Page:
On Wednesday, October 10, 2007, the Atomic Heritage Foundation, B Reactor Museum Association, and the Hanford Reach Interpretive Center celebrated the opening of new exhibits at the B Reactor in Richland, Washington. The world’s first industrial-scale nuclear reactor, the B Reactor was built in just 11 months during the Manhattan Project, the top secret World War II effort to build an atomic bomb. The B Reactor produced plutonium used in the “Fat Man” atomic bomb dropped on Nagasaki, Japan that brought about the end of the war.
Two bus tours took invited guests and media on tours of the reactor. The new exhibits, which include graphic panels, audiovisual displays, and a scale model of the reactor, were made possible by a generous grant to the Atomic Heritage Foundation from the M. J. Murdock Charitable Trust, as well as contributions from the Department of Energy and the B Reactor Museum Association.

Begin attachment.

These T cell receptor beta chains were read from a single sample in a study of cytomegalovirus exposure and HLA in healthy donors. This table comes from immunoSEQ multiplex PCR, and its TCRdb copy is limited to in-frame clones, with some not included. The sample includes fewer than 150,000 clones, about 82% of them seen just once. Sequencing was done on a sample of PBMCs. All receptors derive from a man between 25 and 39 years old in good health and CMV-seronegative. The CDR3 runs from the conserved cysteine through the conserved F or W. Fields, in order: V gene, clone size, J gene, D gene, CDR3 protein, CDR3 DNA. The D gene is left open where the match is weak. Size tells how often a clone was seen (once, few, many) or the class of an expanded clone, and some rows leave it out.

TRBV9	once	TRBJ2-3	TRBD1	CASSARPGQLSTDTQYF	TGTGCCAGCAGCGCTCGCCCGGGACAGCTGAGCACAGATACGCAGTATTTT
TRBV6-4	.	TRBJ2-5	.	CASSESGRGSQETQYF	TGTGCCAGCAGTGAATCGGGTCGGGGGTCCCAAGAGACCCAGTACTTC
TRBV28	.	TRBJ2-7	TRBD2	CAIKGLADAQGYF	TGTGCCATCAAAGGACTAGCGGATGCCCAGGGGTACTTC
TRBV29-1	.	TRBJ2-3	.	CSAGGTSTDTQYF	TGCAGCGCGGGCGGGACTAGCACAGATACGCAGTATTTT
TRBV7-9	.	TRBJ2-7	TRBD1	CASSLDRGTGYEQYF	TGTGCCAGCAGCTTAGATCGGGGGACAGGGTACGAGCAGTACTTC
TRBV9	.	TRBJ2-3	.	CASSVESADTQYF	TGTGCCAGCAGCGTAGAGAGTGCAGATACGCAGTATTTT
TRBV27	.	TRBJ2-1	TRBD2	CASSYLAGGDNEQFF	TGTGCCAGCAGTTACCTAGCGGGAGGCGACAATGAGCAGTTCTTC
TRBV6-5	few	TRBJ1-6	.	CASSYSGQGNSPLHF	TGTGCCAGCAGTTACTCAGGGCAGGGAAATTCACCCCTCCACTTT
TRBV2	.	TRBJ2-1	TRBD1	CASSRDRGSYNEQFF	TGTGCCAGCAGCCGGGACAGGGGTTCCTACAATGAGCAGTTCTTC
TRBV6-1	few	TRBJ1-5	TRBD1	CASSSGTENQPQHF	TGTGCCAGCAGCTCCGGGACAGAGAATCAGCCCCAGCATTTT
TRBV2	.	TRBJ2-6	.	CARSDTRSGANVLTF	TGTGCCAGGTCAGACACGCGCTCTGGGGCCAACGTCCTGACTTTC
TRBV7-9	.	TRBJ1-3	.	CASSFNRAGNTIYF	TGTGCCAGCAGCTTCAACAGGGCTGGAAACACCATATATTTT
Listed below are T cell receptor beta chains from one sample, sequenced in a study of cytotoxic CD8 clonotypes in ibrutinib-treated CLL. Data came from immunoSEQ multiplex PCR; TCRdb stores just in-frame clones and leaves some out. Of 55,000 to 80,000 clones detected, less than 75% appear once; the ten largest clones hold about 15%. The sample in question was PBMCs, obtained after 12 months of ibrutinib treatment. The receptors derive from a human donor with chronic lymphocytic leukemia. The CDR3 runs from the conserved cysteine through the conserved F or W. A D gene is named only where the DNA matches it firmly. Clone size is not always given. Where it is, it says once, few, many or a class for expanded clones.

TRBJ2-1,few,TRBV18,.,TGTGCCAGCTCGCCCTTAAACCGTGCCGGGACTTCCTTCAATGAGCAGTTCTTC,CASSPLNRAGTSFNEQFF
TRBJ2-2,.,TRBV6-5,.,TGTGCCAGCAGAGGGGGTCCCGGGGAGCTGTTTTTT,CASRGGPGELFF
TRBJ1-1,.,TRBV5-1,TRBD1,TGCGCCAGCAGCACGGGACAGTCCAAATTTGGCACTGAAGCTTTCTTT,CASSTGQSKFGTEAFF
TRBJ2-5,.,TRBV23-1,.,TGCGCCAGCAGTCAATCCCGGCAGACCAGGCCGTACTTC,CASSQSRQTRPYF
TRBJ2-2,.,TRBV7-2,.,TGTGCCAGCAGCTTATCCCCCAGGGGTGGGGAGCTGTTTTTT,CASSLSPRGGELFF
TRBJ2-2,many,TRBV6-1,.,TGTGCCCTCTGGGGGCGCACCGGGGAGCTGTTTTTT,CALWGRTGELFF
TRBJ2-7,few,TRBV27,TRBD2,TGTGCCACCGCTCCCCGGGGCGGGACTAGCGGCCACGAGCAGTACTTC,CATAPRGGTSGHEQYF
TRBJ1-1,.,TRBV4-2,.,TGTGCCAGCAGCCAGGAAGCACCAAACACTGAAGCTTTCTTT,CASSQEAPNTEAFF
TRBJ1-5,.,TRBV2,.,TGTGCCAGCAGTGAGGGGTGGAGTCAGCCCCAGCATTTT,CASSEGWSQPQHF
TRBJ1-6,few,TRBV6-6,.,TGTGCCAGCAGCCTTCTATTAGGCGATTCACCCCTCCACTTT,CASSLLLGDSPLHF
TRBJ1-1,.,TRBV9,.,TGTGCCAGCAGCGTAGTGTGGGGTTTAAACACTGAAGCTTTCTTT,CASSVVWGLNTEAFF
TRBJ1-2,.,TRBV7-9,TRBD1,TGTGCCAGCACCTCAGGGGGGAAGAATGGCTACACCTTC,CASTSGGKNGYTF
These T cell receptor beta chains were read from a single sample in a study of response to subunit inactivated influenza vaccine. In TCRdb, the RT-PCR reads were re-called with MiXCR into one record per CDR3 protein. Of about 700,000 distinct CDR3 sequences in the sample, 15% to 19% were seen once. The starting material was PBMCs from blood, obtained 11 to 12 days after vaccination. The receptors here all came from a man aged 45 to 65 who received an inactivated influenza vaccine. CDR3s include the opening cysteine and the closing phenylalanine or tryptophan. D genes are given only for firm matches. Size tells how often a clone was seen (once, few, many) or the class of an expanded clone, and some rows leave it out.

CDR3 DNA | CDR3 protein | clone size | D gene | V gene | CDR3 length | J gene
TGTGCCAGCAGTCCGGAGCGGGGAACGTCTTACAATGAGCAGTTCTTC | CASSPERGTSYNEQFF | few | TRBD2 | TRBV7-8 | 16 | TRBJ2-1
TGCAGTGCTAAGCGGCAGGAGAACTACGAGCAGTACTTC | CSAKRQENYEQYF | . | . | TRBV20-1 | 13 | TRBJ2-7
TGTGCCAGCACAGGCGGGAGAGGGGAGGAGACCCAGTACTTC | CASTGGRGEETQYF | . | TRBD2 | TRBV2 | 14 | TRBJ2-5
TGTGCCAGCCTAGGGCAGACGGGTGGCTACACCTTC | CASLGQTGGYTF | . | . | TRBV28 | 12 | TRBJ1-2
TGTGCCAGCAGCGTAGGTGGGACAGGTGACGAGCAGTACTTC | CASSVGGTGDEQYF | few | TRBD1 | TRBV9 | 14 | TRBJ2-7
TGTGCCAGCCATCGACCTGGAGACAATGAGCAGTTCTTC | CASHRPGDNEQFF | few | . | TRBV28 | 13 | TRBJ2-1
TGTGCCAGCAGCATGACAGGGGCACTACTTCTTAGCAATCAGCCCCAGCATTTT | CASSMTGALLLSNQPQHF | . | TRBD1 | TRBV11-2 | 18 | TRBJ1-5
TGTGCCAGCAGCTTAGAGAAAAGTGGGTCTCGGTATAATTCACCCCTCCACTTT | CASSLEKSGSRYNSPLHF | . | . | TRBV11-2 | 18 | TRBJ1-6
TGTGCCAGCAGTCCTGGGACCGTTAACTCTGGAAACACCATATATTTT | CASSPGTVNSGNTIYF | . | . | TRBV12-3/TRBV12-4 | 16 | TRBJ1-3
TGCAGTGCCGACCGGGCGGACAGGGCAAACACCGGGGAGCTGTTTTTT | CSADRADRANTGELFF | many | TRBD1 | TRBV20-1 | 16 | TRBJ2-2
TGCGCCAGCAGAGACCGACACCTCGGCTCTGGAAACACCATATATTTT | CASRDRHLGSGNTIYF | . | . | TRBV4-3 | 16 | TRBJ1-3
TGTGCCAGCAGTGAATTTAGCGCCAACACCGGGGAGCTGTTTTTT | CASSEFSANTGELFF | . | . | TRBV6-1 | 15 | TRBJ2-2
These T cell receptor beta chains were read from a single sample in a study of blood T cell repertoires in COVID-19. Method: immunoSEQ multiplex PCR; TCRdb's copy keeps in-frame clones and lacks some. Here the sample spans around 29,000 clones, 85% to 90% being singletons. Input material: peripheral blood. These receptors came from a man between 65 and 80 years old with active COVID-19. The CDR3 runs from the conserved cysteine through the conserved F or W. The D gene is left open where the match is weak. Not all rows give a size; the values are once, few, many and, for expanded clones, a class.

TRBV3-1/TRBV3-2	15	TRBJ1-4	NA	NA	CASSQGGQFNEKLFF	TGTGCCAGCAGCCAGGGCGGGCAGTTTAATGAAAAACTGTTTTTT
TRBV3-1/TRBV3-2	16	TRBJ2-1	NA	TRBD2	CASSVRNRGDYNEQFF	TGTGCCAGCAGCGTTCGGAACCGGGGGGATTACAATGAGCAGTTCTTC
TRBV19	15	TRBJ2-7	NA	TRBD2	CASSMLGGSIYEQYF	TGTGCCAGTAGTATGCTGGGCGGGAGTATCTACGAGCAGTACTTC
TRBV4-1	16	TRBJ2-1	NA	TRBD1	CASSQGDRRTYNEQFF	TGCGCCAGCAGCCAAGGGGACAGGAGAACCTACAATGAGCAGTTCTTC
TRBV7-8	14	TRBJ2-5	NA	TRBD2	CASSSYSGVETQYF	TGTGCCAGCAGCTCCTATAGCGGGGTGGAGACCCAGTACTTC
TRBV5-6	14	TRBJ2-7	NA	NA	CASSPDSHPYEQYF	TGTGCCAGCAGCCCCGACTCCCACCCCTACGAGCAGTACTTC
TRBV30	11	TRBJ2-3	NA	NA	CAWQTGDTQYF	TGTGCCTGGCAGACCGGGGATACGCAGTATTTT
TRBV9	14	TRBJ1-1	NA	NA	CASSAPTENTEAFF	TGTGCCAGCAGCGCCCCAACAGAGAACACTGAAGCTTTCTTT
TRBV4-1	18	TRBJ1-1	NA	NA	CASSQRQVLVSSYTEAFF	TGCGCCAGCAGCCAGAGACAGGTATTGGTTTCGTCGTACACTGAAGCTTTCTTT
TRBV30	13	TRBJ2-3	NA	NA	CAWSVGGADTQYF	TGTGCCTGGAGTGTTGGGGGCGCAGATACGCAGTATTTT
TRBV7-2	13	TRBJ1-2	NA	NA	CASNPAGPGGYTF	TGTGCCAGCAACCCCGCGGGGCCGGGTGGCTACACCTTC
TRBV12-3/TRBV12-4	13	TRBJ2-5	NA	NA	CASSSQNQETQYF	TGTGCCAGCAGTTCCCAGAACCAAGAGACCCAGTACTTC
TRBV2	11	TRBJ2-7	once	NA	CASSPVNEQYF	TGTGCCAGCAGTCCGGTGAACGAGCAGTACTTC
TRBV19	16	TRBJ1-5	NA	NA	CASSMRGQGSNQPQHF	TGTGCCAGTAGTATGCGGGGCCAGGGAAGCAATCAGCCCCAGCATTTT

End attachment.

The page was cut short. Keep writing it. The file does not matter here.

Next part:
Following the tours, a program and reception to celebrate the opening of the exhibits was held at Anthony’s Event Center. Speakers, including Kimberly Camp, executive director of the Hanford Reach Interpretive Center; Michele Gerber, historian; Cynthia C. Kelly, president of the Atomic Heritage Foundation; and Hank Kosmata, president of the B Reactor Museum Association, discussed the importance of preserving the B Reactor and its history.